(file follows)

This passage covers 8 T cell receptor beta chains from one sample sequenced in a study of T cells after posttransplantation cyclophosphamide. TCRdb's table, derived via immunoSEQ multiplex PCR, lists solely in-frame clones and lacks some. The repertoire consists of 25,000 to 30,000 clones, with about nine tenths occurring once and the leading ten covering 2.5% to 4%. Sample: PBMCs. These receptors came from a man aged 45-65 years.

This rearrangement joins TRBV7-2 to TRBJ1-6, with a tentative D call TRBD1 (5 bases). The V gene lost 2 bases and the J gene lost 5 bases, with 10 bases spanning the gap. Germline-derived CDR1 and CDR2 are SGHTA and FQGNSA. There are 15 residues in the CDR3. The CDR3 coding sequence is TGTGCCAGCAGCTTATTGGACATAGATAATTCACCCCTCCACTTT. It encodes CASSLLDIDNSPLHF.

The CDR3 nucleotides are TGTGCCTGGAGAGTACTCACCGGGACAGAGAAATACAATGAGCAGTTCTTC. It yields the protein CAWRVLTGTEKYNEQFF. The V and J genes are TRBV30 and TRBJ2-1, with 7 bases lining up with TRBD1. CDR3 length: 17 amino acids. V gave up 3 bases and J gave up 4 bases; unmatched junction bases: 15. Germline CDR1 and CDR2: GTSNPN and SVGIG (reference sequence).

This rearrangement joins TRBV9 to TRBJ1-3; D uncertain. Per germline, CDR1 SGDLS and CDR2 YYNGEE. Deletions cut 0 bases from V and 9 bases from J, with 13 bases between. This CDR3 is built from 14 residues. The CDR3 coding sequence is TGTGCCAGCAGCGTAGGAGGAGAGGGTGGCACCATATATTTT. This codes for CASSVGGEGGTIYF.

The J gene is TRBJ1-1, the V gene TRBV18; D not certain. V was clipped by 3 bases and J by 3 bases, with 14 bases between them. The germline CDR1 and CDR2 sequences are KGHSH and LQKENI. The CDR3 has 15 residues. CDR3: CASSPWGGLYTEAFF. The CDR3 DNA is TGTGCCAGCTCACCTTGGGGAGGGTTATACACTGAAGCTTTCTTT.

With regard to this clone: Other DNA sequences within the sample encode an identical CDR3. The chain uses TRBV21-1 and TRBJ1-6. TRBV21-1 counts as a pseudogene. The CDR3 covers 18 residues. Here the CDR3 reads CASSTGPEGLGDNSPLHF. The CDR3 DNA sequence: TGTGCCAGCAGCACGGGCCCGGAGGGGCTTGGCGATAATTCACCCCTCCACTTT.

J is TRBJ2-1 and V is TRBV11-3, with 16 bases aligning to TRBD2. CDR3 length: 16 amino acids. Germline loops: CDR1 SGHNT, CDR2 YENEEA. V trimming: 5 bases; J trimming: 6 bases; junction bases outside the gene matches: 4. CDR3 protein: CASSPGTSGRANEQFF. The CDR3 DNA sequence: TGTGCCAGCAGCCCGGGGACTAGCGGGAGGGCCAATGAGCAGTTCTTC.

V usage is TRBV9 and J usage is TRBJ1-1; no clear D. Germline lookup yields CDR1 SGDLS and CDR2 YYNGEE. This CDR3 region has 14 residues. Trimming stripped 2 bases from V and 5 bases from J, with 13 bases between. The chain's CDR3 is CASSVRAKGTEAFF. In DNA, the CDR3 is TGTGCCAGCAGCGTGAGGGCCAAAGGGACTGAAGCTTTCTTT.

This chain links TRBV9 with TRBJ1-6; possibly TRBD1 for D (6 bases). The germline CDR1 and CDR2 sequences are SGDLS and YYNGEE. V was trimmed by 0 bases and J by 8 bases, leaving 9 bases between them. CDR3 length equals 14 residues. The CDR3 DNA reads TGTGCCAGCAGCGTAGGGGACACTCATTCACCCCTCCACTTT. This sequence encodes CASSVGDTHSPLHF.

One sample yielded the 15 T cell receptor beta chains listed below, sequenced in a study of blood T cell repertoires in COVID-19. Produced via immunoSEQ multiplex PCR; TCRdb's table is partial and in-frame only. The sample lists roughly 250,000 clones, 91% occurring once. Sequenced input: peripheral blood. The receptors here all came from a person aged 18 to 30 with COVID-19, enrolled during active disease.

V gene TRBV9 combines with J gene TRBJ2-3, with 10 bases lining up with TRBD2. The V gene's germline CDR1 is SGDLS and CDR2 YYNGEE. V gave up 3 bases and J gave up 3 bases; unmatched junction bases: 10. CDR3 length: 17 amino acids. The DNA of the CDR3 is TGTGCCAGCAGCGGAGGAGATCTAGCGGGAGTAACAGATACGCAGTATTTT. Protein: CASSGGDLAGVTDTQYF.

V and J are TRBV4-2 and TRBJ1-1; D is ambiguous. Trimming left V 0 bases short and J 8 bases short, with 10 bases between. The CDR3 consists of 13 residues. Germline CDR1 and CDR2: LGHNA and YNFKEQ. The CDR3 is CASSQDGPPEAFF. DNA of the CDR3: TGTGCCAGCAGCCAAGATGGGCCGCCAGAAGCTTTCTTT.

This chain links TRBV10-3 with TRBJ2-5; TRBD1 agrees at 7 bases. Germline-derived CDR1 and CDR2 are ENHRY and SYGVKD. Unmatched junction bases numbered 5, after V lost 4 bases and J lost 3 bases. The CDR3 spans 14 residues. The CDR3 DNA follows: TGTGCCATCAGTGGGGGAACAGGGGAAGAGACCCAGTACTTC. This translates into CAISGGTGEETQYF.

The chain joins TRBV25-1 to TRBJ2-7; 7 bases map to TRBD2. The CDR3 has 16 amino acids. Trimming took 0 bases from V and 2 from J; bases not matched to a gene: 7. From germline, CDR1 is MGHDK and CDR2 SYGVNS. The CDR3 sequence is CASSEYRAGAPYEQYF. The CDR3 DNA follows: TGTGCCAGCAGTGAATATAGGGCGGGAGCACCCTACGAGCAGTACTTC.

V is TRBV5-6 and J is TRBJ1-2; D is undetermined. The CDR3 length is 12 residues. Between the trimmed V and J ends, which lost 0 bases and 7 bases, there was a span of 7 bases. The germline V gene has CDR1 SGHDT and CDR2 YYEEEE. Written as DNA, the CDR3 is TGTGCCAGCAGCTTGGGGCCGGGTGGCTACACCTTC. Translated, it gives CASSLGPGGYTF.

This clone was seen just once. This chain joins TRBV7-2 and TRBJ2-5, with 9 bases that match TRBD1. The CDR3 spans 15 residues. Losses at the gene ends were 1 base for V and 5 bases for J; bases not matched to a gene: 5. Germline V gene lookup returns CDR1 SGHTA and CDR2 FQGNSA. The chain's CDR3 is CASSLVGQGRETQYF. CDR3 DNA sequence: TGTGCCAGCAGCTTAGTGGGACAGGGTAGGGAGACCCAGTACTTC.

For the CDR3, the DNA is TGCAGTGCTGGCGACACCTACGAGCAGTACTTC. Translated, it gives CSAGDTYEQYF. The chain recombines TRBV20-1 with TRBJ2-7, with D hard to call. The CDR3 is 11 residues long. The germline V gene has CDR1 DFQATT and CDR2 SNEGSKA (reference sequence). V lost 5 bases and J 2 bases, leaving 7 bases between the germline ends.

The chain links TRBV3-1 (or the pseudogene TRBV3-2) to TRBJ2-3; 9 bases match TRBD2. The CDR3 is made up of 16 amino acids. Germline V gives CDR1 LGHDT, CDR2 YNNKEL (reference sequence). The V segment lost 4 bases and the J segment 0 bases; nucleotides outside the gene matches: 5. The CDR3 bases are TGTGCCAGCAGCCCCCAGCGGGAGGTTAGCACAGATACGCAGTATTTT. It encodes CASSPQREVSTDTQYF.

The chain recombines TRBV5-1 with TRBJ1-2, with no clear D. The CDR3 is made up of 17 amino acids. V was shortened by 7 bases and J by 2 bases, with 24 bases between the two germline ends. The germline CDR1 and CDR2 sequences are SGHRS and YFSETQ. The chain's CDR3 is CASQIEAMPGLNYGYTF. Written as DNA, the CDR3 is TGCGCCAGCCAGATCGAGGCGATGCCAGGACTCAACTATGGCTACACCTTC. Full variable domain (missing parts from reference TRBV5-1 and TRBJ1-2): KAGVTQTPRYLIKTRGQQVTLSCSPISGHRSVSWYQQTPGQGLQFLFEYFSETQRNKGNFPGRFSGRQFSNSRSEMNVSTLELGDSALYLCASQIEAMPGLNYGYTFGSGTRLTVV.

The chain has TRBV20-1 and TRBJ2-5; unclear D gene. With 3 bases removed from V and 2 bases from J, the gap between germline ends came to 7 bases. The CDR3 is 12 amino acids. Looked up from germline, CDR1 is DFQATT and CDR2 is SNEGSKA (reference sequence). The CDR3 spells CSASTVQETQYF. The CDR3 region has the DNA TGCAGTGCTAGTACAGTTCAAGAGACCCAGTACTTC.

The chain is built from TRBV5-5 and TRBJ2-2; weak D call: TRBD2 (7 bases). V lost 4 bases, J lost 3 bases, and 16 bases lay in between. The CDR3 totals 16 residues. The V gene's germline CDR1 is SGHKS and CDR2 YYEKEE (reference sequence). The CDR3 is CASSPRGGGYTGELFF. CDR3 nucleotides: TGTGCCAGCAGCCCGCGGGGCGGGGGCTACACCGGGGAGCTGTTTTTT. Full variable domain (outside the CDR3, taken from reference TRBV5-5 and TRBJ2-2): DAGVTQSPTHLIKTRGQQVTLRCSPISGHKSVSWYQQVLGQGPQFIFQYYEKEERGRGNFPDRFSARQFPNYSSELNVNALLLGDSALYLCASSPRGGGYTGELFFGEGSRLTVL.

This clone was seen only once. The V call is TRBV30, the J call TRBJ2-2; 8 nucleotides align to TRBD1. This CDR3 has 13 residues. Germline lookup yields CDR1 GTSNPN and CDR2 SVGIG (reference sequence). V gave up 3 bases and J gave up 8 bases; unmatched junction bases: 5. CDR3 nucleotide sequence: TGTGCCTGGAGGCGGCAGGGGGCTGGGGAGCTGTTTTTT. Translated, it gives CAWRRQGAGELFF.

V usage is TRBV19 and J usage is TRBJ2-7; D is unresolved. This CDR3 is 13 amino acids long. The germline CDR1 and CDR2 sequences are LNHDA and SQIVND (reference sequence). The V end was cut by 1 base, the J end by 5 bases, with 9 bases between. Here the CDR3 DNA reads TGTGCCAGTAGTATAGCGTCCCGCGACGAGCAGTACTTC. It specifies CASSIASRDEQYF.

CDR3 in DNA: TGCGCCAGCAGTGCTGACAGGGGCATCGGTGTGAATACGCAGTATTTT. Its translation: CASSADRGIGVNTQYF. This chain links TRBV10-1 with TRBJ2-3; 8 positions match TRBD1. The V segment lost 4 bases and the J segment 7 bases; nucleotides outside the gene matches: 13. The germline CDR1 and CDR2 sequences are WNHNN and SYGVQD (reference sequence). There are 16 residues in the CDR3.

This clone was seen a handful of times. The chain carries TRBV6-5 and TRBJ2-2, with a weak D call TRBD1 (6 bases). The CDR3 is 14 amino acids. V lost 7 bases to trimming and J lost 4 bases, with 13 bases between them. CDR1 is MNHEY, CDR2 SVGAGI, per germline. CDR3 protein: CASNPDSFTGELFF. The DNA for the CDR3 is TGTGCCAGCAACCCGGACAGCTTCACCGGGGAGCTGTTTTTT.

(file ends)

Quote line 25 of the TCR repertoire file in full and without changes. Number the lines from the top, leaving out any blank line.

This clone was seen a handful of times. The chain carries TRBV6-5 and TRBJ2-2, with a weak D call TRBD1 (6 bases). The CDR3 is 14 amino acids. V lost 7 bases to trimming and J lost 4 bases, with 13 bases between them. CDR1 is MNHEY, CDR2 SVGAGI, per germline. CDR3 protein: CASNPDSFTGELFF. The DNA for the CDR3 is TGTGCCAGCAACCCGGACAGCTTCACCGGGGAGCTGTTTTTT.